struct Moon {
    let phase: String
    let age: Double
    let percent: Double
    
    let illumination: Int
    
    let rise: Date
    let set: Date
}

extension Moon {
    
    init?(json: JSON) {
        guard
            let response = json["response"] as? [JSON],
            let moonObj = response.first?["moon"] as? JSON,
            let phase = moonObj["phase"] as? JSON,
            let phaseName = phase["name"] as? String,
            let age = phase["age"] as? Double,
            let percent = phase["phase"] as? Double,
            let illum = phase["illum"] as? Int
            else {
                return nil
        }
        
        let riseInterval = moonObj["rise"] as? Double ?? 0
        let setInterval = moonObj["set"] as? Double ?? 0
        
        let rise = Date(timeIntervalSince1970: riseInterval)
        let set = Date(timeIntervalSince1970: setInterval)
        
        self.phase = phaseName
        self.age = age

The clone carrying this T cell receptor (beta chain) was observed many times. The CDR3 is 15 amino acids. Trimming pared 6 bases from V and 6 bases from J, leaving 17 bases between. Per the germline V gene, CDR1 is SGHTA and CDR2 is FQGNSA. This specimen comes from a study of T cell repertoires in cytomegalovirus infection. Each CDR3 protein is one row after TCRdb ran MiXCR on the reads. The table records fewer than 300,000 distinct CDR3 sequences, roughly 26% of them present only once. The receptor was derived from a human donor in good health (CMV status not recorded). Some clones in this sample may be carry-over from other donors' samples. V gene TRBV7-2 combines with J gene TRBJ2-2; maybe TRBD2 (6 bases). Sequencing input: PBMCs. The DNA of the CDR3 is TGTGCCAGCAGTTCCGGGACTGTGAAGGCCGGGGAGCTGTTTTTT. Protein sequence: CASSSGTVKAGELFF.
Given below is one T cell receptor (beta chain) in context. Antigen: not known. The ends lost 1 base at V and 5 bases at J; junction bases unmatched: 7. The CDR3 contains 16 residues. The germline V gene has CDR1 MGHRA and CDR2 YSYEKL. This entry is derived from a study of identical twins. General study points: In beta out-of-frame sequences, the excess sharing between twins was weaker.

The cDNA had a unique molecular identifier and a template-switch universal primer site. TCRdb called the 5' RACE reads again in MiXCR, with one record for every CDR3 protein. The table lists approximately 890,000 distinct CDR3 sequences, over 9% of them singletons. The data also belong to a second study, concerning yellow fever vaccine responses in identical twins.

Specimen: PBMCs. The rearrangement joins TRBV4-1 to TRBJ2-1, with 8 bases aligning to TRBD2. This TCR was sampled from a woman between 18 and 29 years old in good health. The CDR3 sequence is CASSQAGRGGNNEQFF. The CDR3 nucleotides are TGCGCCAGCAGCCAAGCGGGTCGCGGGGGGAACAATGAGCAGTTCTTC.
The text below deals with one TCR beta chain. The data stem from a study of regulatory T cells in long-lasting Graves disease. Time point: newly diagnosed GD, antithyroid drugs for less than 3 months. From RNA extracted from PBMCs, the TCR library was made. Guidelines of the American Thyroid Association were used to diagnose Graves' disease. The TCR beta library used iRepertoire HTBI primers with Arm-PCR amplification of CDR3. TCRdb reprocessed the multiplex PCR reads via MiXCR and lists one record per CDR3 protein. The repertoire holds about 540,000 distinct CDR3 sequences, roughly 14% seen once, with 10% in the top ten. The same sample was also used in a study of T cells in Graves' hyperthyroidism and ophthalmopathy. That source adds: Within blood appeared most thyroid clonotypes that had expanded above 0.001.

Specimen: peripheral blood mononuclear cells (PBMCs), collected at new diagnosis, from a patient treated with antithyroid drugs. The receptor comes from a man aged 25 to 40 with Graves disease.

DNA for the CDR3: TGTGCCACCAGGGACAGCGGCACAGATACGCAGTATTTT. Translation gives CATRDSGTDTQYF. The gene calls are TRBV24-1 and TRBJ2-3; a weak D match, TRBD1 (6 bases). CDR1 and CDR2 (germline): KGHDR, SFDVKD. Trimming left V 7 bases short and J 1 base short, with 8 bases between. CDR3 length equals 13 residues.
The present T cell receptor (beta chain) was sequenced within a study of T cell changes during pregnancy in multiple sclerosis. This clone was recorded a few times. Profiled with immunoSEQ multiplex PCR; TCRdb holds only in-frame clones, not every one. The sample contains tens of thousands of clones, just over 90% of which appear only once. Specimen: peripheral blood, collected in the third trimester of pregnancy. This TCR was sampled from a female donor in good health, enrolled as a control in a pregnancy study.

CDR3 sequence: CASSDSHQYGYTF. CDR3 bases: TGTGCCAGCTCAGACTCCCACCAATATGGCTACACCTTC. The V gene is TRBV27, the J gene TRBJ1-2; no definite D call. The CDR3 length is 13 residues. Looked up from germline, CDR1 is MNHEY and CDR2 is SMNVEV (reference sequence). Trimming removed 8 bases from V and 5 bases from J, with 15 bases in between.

self.percent = percent
        self.illumination = illum
        self.rise = rise
        self.set = set
    }

    static func moonFromJSON(_ json: JSON) -> MoonResult {
        if let moon = Moon.init(json: json) {
            return .success(moon)
        } else {
            return .failure(JSONError.badFormat)
        }
    }
}

The above example starts to illustrate why JSON parsing can get a little ugly and why many others have been experimenting with alternative techniques. If our Moon model was much more complex, the guard statement would become even larger. Or if the data was layered deeper, we’d have to dig through more intermediate attributes. This isn’t necessary a scalable technique but it works for our case and it’s simple to understand.

Parsing the Phase objects requires less attributes, but we need to loop over an array of objects in the response, one for each Phase. We can define a static function that returns a [Phase] collection from a JSON array. Similar to before, we’ll define two custom types for PhaseResult and PhaseResults to model the phases or the failure conditions.

typealias PhaseResult = Result<Phase>
typealias PhasesResult = Result<[Phase]>

struct Phase {
    let name: String
    let date: Date
}

extension Phase {
    init?(json: JSON) {
        guard
            let name = json["name"] as? String,
            let interval = json["timestamp"] as? TimeInterval
        else {
            return nil
        }
        
        self.name = name
        self.date = Date(timeIntervalSince1970: interval)
    }
    
    static func phaseFromJSON(_ json: JSON) -> PhaseResult {